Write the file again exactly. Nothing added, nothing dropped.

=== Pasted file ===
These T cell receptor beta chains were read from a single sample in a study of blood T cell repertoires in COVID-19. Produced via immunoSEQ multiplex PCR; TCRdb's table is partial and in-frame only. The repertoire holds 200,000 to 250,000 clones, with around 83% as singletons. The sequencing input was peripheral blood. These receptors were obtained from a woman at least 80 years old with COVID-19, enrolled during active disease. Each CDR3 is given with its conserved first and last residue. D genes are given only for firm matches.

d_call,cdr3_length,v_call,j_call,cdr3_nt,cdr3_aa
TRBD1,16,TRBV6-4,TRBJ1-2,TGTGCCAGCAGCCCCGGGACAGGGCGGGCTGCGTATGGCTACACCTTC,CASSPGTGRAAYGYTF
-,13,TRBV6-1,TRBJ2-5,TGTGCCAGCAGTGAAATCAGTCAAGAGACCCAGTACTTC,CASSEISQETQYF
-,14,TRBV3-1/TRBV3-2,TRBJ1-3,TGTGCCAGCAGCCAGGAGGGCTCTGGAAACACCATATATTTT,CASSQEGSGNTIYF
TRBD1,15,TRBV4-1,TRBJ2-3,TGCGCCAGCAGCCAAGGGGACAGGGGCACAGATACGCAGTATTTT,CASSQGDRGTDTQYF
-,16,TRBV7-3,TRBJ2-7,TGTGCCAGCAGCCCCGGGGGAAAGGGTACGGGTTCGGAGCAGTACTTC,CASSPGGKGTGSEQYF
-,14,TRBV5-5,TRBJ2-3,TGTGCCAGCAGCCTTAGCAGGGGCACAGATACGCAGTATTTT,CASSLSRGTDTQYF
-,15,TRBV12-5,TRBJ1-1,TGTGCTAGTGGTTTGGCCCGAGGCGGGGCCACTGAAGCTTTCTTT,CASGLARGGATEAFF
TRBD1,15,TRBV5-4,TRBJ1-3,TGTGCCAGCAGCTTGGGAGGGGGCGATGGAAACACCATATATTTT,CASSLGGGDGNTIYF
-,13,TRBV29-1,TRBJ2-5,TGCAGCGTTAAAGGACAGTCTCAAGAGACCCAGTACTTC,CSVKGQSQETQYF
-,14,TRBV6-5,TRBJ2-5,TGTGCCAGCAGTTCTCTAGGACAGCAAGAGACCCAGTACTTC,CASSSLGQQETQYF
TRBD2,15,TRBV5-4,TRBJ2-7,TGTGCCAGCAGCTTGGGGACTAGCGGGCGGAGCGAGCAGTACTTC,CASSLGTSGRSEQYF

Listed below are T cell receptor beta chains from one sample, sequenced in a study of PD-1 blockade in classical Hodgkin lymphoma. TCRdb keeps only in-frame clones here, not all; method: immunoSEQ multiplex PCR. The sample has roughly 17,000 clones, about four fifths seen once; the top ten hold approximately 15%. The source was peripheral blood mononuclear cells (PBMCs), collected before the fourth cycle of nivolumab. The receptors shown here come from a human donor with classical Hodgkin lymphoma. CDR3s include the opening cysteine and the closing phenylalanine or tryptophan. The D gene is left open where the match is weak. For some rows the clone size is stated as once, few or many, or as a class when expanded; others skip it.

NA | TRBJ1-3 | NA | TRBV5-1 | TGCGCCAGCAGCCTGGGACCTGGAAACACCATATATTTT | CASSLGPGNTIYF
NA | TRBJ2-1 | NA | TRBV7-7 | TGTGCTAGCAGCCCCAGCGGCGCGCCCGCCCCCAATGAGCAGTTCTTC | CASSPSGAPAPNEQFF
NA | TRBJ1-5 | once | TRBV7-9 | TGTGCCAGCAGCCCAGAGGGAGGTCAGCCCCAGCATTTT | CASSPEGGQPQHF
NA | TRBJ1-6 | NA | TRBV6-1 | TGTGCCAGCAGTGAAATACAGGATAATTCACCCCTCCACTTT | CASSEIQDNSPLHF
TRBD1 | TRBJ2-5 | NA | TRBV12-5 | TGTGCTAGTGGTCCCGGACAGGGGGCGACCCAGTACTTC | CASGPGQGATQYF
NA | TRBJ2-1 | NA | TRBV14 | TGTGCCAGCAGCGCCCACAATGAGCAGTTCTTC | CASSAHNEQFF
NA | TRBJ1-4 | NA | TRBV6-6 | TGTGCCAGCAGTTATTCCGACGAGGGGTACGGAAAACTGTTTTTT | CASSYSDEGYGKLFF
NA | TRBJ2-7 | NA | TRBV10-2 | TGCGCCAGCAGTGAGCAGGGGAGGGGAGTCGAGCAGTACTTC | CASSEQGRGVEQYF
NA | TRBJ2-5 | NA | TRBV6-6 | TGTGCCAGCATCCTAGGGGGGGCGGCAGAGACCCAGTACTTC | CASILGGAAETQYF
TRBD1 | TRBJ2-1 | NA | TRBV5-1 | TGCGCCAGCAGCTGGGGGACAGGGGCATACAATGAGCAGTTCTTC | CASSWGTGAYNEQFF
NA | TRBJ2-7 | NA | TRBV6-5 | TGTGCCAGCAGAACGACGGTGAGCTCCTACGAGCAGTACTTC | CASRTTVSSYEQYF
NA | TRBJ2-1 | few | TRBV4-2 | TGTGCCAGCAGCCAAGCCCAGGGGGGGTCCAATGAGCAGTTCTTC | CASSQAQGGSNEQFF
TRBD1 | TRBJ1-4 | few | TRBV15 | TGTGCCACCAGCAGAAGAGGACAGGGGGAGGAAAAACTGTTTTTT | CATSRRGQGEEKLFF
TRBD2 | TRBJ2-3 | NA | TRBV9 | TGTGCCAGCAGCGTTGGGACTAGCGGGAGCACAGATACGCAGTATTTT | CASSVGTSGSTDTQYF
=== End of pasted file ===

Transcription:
These T cell receptor beta chains were read from a single sample in a study of blood T cell repertoires in COVID-19. Produced via immunoSEQ multiplex PCR; TCRdb's table is partial and in-frame only. The repertoire holds 200,000 to 250,000 clones, with around 83% as singletons. The sequencing input was peripheral blood. These receptors were obtained from a woman at least 80 years old with COVID-19, enrolled during active disease. Each CDR3 is given with its conserved first and last residue. D genes are given only for firm matches.

d_call,cdr3_length,v_call,j_call,cdr3_nt,cdr3_aa
TRBD1,16,TRBV6-4,TRBJ1-2,TGTGCCAGCAGCCCCGGGACAGGGCGGGCTGCGTATGGCTACACCTTC,CASSPGTGRAAYGYTF
-,13,TRBV6-1,TRBJ2-5,TGTGCCAGCAGTGAAATCAGTCAAGAGACCCAGTACTTC,CASSEISQETQYF
-,14,TRBV3-1/TRBV3-2,TRBJ1-3,TGTGCCAGCAGCCAGGAGGGCTCTGGAAACACCATATATTTT,CASSQEGSGNTIYF
TRBD1,15,TRBV4-1,TRBJ2-3,TGCGCCAGCAGCCAAGGGGACAGGGGCACAGATACGCAGTATTTT,CASSQGDRGTDTQYF
-,16,TRBV7-3,TRBJ2-7,TGTGCCAGCAGCCCCGGGGGAAAGGGTACGGGTTCGGAGCAGTACTTC,CASSPGGKGTGSEQYF
-,14,TRBV5-5,TRBJ2-3,TGTGCCAGCAGCCTTAGCAGGGGCACAGATACGCAGTATTTT,CASSLSRGTDTQYF
-,15,TRBV12-5,TRBJ1-1,TGTGCTAGTGGTTTGGCCCGAGGCGGGGCCACTGAAGCTTTCTTT,CASGLARGGATEAFF
TRBD1,15,TRBV5-4,TRBJ1-3,TGTGCCAGCAGCTTGGGAGGGGGCGATGGAAACACCATATATTTT,CASSLGGGDGNTIYF
-,13,TRBV29-1,TRBJ2-5,TGCAGCGTTAAAGGACAGTCTCAAGAGACCCAGTACTTC,CSVKGQSQETQYF
-,14,TRBV6-5,TRBJ2-5,TGTGCCAGCAGTTCTCTAGGACAGCAAGAGACCCAGTACTTC,CASSSLGQQETQYF
TRBD2,15,TRBV5-4,TRBJ2-7,TGTGCCAGCAGCTTGGGGACTAGCGGGCGGAGCGAGCAGTACTTC,CASSLGTSGRSEQYF

Listed below are T cell receptor beta chains from one sample, sequenced in a study of PD-1 blockade in classical Hodgkin lymphoma. TCRdb keeps only in-frame clones here, not all; method: immunoSEQ multiplex PCR. The sample has roughly 17,000 clones, about four fifths seen once; the top ten hold approximately 15%. The source was peripheral blood mononuclear cells (PBMCs), collected before the fourth cycle of nivolumab. The receptors shown here come from a human donor with classical Hodgkin lymphoma. CDR3s include the opening cysteine and the closing phenylalanine or tryptophan. The D gene is left open where the match is weak. For some rows the clone size is stated as once, few or many, or as a class when expanded; others skip it.

NA | TRBJ1-3 | NA | TRBV5-1 | TGCGCCAGCAGCCTGGGACCTGGAAACACCATATATTTT | CASSLGPGNTIYF
NA | TRBJ2-1 | NA | TRBV7-7 | TGTGCTAGCAGCCCCAGCGGCGCGCCCGCCCCCAATGAGCAGTTCTTC | CASSPSGAPAPNEQFF
NA | TRBJ1-5 | once | TRBV7-9 | TGTGCCAGCAGCCCAGAGGGAGGTCAGCCCCAGCATTTT | CASSPEGGQPQHF
NA | TRBJ1-6 | NA | TRBV6-1 | TGTGCCAGCAGTGAAATACAGGATAATTCACCCCTCCACTTT | CASSEIQDNSPLHF
TRBD1 | TRBJ2-5 | NA | TRBV12-5 | TGTGCTAGTGGTCCCGGACAGGGGGCGACCCAGTACTTC | CASGPGQGATQYF
NA | TRBJ2-1 | NA | TRBV14 | TGTGCCAGCAGCGCCCACAATGAGCAGTTCTTC | CASSAHNEQFF
NA | TRBJ1-4 | NA | TRBV6-6 | TGTGCCAGCAGTTATTCCGACGAGGGGTACGGAAAACTGTTTTTT | CASSYSDEGYGKLFF
NA | TRBJ2-7 | NA | TRBV10-2 | TGCGCCAGCAGTGAGCAGGGGAGGGGAGTCGAGCAGTACTTC | CASSEQGRGVEQYF
NA | TRBJ2-5 | NA | TRBV6-6 | TGTGCCAGCATCCTAGGGGGGGCGGCAGAGACCCAGTACTTC | CASILGGAAETQYF
TRBD1 | TRBJ2-1 | NA | TRBV5-1 | TGCGCCAGCAGCTGGGGGACAGGGGCATACAATGAGCAGTTCTTC | CASSWGTGAYNEQFF
NA | TRBJ2-7 | NA | TRBV6-5 | TGTGCCAGCAGAACGACGGTGAGCTCCTACGAGCAGTACTTC | CASRTTVSSYEQYF
NA | TRBJ2-1 | few | TRBV4-2 | TGTGCCAGCAGCCAAGCCCAGGGGGGGTCCAATGAGCAGTTCTTC | CASSQAQGGSNEQFF
TRBD1 | TRBJ1-4 | few | TRBV15 | TGTGCCACCAGCAGAAGAGGACAGGGGGAGGAAAAACTGTTTTTT | CATSRRGQGEEKLFF
TRBD2 | TRBJ2-3 | NA | TRBV9 | TGTGCCAGCAGCGTTGGGACTAGCGGGAGCACAGATACGCAGTATTTT | CASSVGTSGSTDTQYF